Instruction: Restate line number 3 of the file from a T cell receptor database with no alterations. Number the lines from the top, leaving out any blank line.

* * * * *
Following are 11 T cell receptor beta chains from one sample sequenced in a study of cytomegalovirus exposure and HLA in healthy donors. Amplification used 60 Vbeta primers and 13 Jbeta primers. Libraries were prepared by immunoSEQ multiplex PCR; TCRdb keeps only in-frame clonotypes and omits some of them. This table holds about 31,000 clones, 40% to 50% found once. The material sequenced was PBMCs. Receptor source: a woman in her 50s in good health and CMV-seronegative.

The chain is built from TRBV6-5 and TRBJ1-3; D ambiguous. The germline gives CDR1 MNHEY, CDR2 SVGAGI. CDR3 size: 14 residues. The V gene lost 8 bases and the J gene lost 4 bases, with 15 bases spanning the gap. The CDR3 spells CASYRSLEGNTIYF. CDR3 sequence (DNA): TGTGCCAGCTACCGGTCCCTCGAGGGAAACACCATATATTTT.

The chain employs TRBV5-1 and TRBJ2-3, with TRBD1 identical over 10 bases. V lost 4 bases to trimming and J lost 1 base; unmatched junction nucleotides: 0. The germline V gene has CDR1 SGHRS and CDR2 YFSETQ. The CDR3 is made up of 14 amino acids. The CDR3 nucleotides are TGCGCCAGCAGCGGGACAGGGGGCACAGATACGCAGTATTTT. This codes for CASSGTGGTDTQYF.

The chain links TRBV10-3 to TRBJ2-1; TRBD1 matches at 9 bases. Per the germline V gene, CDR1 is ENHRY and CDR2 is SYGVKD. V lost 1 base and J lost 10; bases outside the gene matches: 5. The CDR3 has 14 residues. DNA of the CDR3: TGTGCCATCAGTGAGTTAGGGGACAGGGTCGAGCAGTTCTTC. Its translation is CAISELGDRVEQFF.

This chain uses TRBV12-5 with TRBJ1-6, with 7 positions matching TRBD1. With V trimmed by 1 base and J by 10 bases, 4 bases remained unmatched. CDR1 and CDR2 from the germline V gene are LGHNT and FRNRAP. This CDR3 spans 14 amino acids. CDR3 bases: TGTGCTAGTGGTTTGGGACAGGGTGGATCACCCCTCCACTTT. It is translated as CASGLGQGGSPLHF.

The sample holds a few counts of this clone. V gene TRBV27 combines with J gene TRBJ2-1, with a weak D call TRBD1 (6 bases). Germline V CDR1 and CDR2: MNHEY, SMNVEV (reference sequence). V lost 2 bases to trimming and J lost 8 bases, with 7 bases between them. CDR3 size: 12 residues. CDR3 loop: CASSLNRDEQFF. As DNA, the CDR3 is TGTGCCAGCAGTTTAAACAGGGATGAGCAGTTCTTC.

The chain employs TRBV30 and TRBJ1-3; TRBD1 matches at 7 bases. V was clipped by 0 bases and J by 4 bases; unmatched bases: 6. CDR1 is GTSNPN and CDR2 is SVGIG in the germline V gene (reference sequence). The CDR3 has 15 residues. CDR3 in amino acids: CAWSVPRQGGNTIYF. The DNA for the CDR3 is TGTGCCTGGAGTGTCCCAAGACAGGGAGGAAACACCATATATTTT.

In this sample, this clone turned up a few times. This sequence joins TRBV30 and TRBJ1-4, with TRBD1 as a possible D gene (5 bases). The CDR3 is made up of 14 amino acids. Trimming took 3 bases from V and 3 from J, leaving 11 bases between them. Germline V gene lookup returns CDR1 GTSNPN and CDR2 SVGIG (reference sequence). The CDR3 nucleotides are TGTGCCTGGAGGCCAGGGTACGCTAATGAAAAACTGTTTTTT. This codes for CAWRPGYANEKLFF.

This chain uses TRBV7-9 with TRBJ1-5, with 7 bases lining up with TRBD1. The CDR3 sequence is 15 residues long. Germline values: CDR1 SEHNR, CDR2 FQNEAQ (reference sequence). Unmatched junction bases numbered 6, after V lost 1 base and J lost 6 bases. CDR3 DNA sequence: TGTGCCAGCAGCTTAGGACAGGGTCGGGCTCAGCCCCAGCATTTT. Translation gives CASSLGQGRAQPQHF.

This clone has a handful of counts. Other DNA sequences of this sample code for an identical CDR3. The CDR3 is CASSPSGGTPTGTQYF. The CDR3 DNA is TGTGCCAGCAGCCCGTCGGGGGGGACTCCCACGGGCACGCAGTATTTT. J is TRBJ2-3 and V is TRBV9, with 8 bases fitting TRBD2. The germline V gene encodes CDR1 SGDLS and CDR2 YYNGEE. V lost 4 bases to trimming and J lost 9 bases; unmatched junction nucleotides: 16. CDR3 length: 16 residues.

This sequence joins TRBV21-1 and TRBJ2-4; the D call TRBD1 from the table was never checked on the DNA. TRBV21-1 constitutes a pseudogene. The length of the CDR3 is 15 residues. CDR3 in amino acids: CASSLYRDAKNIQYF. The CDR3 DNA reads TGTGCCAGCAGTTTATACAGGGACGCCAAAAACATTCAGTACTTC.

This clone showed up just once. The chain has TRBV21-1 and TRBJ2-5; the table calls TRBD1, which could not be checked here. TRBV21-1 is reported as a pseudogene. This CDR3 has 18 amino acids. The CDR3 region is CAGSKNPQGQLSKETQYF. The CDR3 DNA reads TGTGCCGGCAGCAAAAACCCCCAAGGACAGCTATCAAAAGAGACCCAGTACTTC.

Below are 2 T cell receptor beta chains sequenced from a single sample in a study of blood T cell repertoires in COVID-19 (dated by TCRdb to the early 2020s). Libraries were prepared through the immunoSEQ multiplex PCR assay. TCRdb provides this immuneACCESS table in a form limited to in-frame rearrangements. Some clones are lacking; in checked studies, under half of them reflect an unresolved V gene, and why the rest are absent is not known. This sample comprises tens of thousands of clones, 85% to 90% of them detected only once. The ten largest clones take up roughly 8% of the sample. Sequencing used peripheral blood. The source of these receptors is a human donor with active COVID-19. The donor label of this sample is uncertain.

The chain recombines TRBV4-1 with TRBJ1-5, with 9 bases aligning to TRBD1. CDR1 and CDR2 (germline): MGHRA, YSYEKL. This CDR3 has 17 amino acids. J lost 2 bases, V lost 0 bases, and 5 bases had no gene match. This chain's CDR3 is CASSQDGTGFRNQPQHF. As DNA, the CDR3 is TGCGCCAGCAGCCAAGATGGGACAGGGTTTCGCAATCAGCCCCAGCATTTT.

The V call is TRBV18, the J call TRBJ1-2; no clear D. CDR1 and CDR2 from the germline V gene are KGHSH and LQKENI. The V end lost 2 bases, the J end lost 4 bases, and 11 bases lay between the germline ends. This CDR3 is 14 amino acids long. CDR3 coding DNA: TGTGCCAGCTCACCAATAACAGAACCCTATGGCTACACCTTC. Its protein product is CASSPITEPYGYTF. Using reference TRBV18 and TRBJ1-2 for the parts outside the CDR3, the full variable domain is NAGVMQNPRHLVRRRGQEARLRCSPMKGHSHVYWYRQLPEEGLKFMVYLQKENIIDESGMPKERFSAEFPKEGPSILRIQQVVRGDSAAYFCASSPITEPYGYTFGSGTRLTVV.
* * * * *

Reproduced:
The chain employs TRBV5-1 and TRBJ2-3, with TRBD1 identical over 10 bases. V lost 4 bases to trimming and J lost 1 base; unmatched junction nucleotides: 0. The germline V gene has CDR1 SGHRS and CDR2 YFSETQ. The CDR3 is made up of 14 amino acids. The CDR3 nucleotides are TGCGCCAGCAGCGGGACAGGGGGCACAGATACGCAGTATTTT. This codes for CASSGTGGTDTQYF.